ggplot(data = mpg) +
geom_point(mapping = aes(x = displ, y = hwy, color = displ < 5))

# Section III

Question 1: What happens if you facet on a continuous variable? You get a plot for each value of that variable

ggplot(data = mpg) +
geom_point(mapping = aes(x = displ, y = hwy)) +
facet_wrap(~ displ, nrow = 2)

Question 2: What do the empty cells in a plot with facet_grid(drv ~ cyl) mean? It means there are no observations within the mpg data set where the value for drv and the value for cyl match the criteria. In other words, there are no 4wd, 5-cyl vehicles.

ggplot(data = mpg) +
geom_point(mapping = aes(x = displ, y = hwy)) +
facet_grid(drv ~ cyl)

Question 3: What does the following code make? What does . do? If placed after the categorical variable, it splits the plots horizontally so that each value of that category has its own y-axis while sharing the x axis. If placed before the categorical variable, it splits the plots vertically so that each value has its own x-axis while sharing the y axis.

ggplot(data = mpg) +
geom_point(mapping = aes(x = displ, y = hwy)) +
facet_grid(drv ~ .)

ggplot(data = mpg) +
geom_point(mapping = aes(x = displ, y = hwy)) +
facet_grid(. ~ cyl)

Question 4: Take the first faceted plot in this section. What are the advantages to using faceting instead of the color aesthetic? What are the disadvantages? How might the balance change if you had a larger dataset? The advantages to using faceting instead of coloring is that it isolates the observations to their own plot within some category. This makes it a bit quicker to identify all observations within a certain criteria (i.e. compact cars). The disadvantages of this are that it is trickier to see similarities between two different classes of vehicles using faceting than it would be with the color aesthetic. By using color, you’d see these observations plotted on top of one another in the same plot, so you could see that compact and subcompact vehicles share very similar patterns when it comes to displ/hwy much easier than you can with faceting. If you had a much larger dataset, it would depend on how much variation there is within the data. If we had 10,000 more vehicles in each categorical class, it may be difficult to tell by coloring that compact and subcompact vehicles have some similarities - but with faceting, the basic shape of the data would tell us this.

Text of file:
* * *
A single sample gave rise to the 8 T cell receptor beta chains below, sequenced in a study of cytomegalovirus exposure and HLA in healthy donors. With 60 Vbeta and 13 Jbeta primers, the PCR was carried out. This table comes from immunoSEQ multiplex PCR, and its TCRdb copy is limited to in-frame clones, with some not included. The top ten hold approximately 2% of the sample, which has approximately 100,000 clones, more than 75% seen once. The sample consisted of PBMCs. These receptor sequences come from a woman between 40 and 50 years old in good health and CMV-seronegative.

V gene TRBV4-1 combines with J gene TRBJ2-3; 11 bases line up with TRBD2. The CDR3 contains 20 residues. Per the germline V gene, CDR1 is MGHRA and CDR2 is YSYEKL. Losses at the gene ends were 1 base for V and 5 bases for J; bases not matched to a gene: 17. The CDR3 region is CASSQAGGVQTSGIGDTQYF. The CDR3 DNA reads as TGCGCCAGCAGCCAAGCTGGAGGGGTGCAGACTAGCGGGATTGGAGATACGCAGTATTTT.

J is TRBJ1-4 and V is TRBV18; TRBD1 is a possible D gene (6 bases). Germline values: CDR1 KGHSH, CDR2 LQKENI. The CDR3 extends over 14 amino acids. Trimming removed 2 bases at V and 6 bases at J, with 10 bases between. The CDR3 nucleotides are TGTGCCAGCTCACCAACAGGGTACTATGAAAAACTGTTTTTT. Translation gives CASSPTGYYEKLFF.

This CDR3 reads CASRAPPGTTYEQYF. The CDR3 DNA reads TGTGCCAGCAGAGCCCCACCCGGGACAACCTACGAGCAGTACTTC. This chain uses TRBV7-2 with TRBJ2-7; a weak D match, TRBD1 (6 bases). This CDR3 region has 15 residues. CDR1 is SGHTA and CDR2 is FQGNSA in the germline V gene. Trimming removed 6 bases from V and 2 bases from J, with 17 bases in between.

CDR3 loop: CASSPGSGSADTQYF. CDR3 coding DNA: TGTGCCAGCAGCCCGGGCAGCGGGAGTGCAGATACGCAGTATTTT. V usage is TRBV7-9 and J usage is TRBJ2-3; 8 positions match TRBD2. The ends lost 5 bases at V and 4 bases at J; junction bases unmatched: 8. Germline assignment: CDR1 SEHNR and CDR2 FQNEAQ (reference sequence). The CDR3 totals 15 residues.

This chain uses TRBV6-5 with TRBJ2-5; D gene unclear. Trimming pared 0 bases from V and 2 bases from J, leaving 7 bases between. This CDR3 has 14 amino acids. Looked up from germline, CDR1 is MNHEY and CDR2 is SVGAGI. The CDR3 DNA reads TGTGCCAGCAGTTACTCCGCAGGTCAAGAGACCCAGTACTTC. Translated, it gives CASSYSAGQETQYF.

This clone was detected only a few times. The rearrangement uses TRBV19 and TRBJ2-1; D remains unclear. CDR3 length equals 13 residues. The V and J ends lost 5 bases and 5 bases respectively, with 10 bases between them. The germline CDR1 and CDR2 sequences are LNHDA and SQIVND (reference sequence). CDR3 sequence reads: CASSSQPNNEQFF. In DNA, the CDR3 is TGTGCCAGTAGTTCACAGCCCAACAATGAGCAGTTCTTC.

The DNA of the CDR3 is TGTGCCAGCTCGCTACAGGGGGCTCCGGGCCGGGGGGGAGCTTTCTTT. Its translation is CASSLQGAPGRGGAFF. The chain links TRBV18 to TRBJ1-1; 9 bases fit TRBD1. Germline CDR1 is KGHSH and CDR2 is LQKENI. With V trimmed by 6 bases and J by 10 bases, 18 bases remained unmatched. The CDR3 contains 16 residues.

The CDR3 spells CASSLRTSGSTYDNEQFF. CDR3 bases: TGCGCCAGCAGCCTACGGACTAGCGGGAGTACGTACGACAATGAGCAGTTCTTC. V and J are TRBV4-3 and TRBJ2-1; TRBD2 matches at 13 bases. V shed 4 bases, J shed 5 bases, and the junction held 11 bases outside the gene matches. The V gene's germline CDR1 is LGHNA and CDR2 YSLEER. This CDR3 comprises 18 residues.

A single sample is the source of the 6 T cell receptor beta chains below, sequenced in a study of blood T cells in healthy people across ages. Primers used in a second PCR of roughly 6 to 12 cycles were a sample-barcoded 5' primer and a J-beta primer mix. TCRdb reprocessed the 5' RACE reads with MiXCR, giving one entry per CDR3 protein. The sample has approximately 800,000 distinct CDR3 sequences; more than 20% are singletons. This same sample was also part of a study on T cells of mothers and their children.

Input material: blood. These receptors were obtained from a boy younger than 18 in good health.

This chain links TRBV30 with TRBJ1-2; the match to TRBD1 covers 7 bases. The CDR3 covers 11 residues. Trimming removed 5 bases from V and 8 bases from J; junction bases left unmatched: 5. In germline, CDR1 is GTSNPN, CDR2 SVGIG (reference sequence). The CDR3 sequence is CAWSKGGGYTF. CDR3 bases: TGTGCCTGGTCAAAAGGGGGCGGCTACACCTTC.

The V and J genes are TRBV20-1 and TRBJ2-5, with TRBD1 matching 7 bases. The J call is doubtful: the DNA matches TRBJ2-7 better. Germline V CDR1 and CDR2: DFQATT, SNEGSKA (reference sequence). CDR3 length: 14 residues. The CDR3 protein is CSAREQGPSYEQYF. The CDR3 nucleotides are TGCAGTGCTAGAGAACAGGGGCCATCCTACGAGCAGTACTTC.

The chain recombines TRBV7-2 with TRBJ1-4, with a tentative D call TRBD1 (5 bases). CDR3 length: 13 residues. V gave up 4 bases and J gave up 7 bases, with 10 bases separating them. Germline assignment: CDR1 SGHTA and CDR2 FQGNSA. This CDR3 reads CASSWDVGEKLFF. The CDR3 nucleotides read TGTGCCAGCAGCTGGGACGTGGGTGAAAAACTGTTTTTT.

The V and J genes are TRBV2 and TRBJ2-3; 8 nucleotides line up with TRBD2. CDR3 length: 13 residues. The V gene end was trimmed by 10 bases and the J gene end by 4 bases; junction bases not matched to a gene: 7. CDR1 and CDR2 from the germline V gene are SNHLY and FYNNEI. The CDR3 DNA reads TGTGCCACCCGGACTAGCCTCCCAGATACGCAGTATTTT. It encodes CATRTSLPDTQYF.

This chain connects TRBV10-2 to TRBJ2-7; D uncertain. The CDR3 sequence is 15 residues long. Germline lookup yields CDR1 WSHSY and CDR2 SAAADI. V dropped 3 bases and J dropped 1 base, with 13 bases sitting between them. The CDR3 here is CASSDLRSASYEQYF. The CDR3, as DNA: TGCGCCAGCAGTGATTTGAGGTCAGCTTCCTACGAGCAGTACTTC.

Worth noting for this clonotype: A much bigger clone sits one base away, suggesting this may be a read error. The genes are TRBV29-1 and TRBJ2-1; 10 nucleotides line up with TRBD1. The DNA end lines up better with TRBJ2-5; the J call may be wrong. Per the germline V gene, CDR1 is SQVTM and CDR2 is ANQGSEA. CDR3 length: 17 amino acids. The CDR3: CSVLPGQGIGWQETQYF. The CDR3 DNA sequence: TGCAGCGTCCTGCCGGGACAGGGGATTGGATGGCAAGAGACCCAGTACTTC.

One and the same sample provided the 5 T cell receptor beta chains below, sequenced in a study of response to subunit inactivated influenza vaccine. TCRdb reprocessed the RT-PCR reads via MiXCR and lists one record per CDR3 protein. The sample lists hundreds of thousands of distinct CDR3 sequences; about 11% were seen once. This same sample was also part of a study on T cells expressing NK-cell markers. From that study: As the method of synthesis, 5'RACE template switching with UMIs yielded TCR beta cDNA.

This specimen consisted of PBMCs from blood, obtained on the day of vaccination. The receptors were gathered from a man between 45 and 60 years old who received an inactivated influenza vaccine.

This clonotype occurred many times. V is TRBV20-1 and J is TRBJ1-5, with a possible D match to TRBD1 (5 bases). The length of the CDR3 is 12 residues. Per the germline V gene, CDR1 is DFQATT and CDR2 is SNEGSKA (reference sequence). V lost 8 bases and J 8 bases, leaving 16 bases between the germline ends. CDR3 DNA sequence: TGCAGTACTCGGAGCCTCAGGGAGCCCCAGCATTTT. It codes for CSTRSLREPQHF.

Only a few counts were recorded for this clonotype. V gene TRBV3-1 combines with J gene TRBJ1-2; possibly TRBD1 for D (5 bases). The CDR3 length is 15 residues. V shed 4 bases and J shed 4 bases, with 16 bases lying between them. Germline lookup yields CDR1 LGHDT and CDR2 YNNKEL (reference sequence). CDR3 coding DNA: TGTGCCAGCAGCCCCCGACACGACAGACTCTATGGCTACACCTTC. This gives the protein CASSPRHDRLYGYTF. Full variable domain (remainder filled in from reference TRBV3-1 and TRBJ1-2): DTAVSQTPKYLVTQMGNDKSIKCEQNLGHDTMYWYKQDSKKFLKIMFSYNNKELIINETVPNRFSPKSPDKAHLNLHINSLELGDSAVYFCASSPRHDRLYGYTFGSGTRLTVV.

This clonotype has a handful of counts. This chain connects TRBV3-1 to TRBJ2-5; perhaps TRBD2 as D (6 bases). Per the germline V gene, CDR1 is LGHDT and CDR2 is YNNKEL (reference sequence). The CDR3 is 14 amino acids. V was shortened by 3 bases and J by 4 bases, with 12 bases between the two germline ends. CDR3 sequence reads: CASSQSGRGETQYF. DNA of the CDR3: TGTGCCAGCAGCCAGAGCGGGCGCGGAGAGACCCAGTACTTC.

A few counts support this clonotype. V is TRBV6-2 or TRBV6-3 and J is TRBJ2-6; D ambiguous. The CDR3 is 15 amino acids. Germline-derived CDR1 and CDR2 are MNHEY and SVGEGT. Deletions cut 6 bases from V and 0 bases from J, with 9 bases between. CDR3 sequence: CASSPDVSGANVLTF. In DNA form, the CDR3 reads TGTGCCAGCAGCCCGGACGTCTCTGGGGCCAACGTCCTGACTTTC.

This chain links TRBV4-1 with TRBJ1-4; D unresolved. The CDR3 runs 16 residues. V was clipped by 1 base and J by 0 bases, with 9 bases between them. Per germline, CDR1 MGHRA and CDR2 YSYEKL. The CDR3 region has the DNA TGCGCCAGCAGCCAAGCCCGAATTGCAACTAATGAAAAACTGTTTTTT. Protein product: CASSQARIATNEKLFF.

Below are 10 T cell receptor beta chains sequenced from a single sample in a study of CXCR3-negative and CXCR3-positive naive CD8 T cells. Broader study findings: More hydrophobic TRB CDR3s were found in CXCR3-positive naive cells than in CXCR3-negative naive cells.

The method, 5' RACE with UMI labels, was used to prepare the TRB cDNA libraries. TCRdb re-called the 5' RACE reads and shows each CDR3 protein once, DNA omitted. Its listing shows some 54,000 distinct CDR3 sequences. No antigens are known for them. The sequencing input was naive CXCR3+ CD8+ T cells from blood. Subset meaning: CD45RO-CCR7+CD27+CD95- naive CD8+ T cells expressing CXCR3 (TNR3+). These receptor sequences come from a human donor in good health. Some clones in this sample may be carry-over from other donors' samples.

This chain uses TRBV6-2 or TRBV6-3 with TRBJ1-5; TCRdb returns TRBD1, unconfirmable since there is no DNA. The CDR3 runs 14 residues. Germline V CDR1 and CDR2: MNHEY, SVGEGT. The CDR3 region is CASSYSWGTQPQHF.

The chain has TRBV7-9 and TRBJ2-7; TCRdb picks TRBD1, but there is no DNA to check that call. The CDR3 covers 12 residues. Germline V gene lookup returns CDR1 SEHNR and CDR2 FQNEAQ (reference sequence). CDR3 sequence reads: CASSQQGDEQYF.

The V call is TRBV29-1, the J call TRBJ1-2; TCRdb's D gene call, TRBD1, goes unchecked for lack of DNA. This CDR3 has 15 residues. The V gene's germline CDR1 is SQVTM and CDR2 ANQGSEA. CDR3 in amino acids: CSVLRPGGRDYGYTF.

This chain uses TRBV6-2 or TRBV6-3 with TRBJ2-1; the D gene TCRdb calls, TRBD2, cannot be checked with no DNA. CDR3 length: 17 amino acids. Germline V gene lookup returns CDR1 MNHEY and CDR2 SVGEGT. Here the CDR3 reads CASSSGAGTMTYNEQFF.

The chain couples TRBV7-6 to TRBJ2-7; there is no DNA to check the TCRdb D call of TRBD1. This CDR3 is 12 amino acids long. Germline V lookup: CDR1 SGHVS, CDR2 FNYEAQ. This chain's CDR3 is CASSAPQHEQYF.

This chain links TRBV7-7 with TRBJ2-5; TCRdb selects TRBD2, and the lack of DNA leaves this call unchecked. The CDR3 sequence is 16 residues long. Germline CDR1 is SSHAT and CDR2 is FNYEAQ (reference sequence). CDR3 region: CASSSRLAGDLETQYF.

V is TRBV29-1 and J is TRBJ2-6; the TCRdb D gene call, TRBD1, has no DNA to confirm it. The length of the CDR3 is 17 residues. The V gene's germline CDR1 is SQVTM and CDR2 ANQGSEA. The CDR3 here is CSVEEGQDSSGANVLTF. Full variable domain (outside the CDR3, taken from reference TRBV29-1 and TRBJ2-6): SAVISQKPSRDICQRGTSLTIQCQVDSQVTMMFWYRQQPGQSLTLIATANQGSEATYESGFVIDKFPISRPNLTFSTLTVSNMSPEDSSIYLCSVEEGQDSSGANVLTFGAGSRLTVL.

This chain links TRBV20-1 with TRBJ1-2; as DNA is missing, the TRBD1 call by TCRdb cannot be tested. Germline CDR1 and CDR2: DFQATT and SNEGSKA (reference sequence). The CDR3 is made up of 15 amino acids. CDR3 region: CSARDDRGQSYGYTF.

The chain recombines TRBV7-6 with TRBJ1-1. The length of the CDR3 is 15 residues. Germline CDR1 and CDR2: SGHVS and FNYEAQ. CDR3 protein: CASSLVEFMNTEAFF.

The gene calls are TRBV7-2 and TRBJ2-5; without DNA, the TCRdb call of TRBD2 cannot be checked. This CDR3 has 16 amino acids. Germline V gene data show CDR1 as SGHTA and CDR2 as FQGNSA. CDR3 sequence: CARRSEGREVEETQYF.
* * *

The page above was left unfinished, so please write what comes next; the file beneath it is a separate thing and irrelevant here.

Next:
ggplot(data = mpg) +
geom_point(mapping = aes(x = displ, y = hwy)) +
facet_wrap(~ class, nrow = 2)

Question 5: Read ?facet_wrap. What does nrow do? What does ncol do? What other options control the layout of the individual panels? Why doesn’t facet_grid() have nrow and ncol variables? nrow allows you to set the number of rows in your facet wrap, while ncol lets you define the number of columns. facet_grid() does not have these because it will create as many as necessary to match the dataset’s length and width.

# ?facet_wrap
# ommitted to avoid TMI

Question 6: When using facet_grid() you should usually put the variable with more unique levels in the columns. Why? This makes it easier to compare each level’s value of the dependent variable (the y-axis). Another reason (that could be fixed by a matter of extra arguments to facet_grid() is that the default height of the grid has a smaller value than the default width.